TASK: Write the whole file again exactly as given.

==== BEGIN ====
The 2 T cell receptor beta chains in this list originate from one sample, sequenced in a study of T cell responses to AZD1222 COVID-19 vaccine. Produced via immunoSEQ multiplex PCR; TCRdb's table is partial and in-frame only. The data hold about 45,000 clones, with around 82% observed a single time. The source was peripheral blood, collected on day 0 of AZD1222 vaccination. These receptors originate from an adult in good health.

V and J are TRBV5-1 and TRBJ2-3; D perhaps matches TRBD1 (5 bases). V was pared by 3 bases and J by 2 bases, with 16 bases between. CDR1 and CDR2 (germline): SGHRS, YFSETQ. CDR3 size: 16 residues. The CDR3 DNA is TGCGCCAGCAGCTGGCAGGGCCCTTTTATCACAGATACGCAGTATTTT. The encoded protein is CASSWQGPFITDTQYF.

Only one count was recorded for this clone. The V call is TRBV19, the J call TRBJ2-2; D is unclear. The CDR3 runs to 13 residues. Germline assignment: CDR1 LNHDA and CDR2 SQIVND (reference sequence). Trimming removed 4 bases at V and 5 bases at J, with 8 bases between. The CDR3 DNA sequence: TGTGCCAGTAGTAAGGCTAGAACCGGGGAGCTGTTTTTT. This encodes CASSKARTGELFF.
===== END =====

The 2 T cell receptor beta chains in this list originate from one sample, sequenced in a study of T cell responses to AZD1222 COVID-19 vaccine. Produced via immunoSEQ multiplex PCR; TCRdb's table is partial and in-frame only. The data hold about 45,000 clones, with around 82% observed a single time. The source was peripheral blood, collected on day 0 of AZD1222 vaccination. These receptors originate from an adult in good health.

V and J are TRBV5-1 and TRBJ2-3; D perhaps matches TRBD1 (5 bases). V was pared by 3 bases and J by 2 bases, with 16 bases between. CDR1 and CDR2 (germline): SGHRS, YFSETQ. CDR3 size: 16 residues. The CDR3 DNA is TGCGCCAGCAGCTGGCAGGGCCCTTTTATCACAGATACGCAGTATTTT. The encoded protein is CASSWQGPFITDTQYF.

Only one count was recorded for this clone. The V call is TRBV19, the J call TRBJ2-2; D is unclear. The CDR3 runs to 13 residues. Germline assignment: CDR1 LNHDA and CDR2 SQIVND (reference sequence). Trimming removed 4 bases at V and 5 bases at J, with 8 bases between. The CDR3 DNA sequence: TGTGCCAGTAGTAAGGCTAGAACCGGGGAGCTGTTTTTT. This encodes CASSKARTGELFF.